Corkman Tom Coughlan’s Urban Green says court winding up petition is thwarted

Tom Coughlan

John Mulligan

A property company owned by colourful Cork businessman Tom Coughlan – the former owner of Cork City football club – claims to have reached an agreement with a team of Cork solicitors who last week filed a winding-up petition for his business.

A number of solicitors at JRAP O’Meara petitioned the court to wind up Mr Coughlan’s Urban Green Private, which provides a number of services to the real estate sector, including handling lettings.

The firm’s financial backers include Finance Ireland, the privately-owned financial services group.

No details are available regarding the extent of the alleged debt owed by Urban Green Private to the group of solicitors.

Darren O’Keeffe, a solicitor with JRAP O’Meara, who is named as one of the petitioners for the winding-up application, declined to comment yesterday.

“As this is an ongoing legal matter, we are not in a position to make any comment at this time,” he said.

However, later yesterday a person who claimed to be a spokesperson for Urban Green Private but declined to be identified, said that the matter had been successfully resolved.

The Cork legal firm would not confirm that late yesterday afternoon, insisting that it remained an “ongoing legal matter” and was unable to comment.

A total of 13 solicitors at the Cork legal firm filed the petition.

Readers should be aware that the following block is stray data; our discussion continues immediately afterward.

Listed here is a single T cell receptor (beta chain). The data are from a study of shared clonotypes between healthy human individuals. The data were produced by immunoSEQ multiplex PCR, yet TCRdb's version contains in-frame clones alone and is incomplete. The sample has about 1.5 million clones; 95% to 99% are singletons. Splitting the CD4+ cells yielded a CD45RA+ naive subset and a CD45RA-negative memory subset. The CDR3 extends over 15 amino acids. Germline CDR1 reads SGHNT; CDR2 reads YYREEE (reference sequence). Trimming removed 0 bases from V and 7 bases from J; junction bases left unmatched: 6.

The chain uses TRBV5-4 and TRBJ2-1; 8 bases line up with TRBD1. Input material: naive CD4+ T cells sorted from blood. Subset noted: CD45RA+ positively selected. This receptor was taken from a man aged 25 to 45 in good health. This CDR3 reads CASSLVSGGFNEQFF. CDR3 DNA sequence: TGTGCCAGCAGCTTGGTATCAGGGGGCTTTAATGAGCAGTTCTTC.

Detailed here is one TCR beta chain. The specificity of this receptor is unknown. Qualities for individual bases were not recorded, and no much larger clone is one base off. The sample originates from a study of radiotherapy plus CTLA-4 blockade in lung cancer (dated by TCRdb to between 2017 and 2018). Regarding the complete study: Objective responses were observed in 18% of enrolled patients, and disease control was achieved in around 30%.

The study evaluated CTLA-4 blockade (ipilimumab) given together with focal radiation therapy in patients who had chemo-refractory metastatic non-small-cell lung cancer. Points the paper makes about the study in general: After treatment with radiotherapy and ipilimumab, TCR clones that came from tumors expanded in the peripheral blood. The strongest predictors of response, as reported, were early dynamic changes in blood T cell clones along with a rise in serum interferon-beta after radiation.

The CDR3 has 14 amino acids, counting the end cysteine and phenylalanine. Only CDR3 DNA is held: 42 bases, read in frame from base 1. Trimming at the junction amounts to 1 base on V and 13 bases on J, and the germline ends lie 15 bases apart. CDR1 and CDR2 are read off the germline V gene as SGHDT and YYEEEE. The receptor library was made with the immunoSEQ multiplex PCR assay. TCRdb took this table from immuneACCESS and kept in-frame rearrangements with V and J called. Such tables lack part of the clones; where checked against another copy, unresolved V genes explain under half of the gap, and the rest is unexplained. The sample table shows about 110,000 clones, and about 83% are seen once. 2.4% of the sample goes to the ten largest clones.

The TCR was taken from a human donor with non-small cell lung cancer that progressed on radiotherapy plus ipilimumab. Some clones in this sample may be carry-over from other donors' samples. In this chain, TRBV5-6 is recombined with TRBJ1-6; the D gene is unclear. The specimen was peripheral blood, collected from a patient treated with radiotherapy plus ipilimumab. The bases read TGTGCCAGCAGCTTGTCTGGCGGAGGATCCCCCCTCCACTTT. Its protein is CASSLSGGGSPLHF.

Urban Green Private provides a number of services to the property sector and says on its website that it manages more than €150m worth of assets.

They include the Bridgewater Shopping Centre in Arklow, Co Wicklow.

While Mr Coughlan is not a director of the business, he owns it outright. The most recent accounts for the firm show that it made a profit of €346,000 in 2019.

Mr Coughlan stood as a candidate for the Progressive Candidates in the 1997 local election, but failed to win a seat.

He acquired Cork City football club in 2008 out of examinership after it had faced financial difficulties. However, just a year later, Mr Coughlan who was also the club’s chairman, was banned by the FAI for 12 months and fined for bringing the game into disrepute.

He was also restricted from acting as a director for five years in 2011, in a decision related to the football club.

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